Back in 2009, Wayne County, Mich., Prosecutor Kym Worthy got word of a shocking discovery. Collecting dust in an old Detroit police storage facility were thousands of rape kits containing untested DNA evidence submitted by victims of sexual assault. The kits -- which ultimately numbered more than 11,000 -- each represented a case that had not been brought to justice. “I immediately started thinking of all the women who reported rapes to law enforcement,” Worthy says, “and how their lives were sitting on shelves on hold.”
Worthy set about clearing the backlog, but she soon learned there was no easy way forward. Other large cities were unearthing their own backlogs of untested rape kits, but no blueprint for addressing the problem existed. With funding from the state and federal governments, her office developed new protocols and procedures to begin investigating the cases, many of which had gone ignored for decades.
Approximately 10,000 of the Detroit kits have now been tested, yielding 549 suspected serial offenders and 25 convictions. Staffing cuts have accompanied the increased workload, so Worthy has aggressively lobbied a variety of sources for funding. Earlier this fall, she partnered with a foundation on a fundraising campaign to pay for testing of the remaining kits.
In addition to addressing the backlog, Worthy has worked to make sure these kits never again go unnoticed. Nurses, police and lab technicians now monitor the progress of rape kits throughout the chain of custody using an innovative tracking system her office implemented with help from UPS. Worthy also successfully lobbied the state legislature to pass a bill setting time limits for kits to be submitted for lab testing and analyzed for forensic evidence. Her efforts have become a model for other cities struggling to resolve their own cache of untested kits.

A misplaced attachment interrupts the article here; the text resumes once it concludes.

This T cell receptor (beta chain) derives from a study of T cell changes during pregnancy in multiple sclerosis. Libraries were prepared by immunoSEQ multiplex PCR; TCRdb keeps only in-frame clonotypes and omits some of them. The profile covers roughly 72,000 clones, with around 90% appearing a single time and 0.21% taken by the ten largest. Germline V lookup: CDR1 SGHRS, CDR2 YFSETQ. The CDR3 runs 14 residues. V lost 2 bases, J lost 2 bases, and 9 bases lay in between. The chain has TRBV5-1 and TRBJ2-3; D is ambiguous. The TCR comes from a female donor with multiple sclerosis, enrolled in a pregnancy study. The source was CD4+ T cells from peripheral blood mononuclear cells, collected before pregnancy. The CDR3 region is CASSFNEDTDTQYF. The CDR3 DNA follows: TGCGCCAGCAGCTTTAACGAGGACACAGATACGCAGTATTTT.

Worthy, who began her career in the Wayne County Prosecutor’s Office, returned in 2004 to become its first female and first African-American top prosecutor. She’s earned a reputation as a tough attorney. But more than merely being tough, she knows when to be a strong force at the right times, says Wayne County Commissioner Ilona Varga.
One such time came in 2008, when Worthy’s office was investigating former Detroit Mayor Kwame Kilpatrick and his chief of staff for misdeeds in office. Worthy says she received calls from government officials and community leaders pleading with her to drop the case against the then-popular mayor. But she never let down, instead following the evidence that led to Kilpatrick’s eventual conviction. “She didn’t blink an eye, she just did it,” Varga says. “She doesn’t do things because they’re popular, but because they’re the right things to do.”
-- By Mike Maciag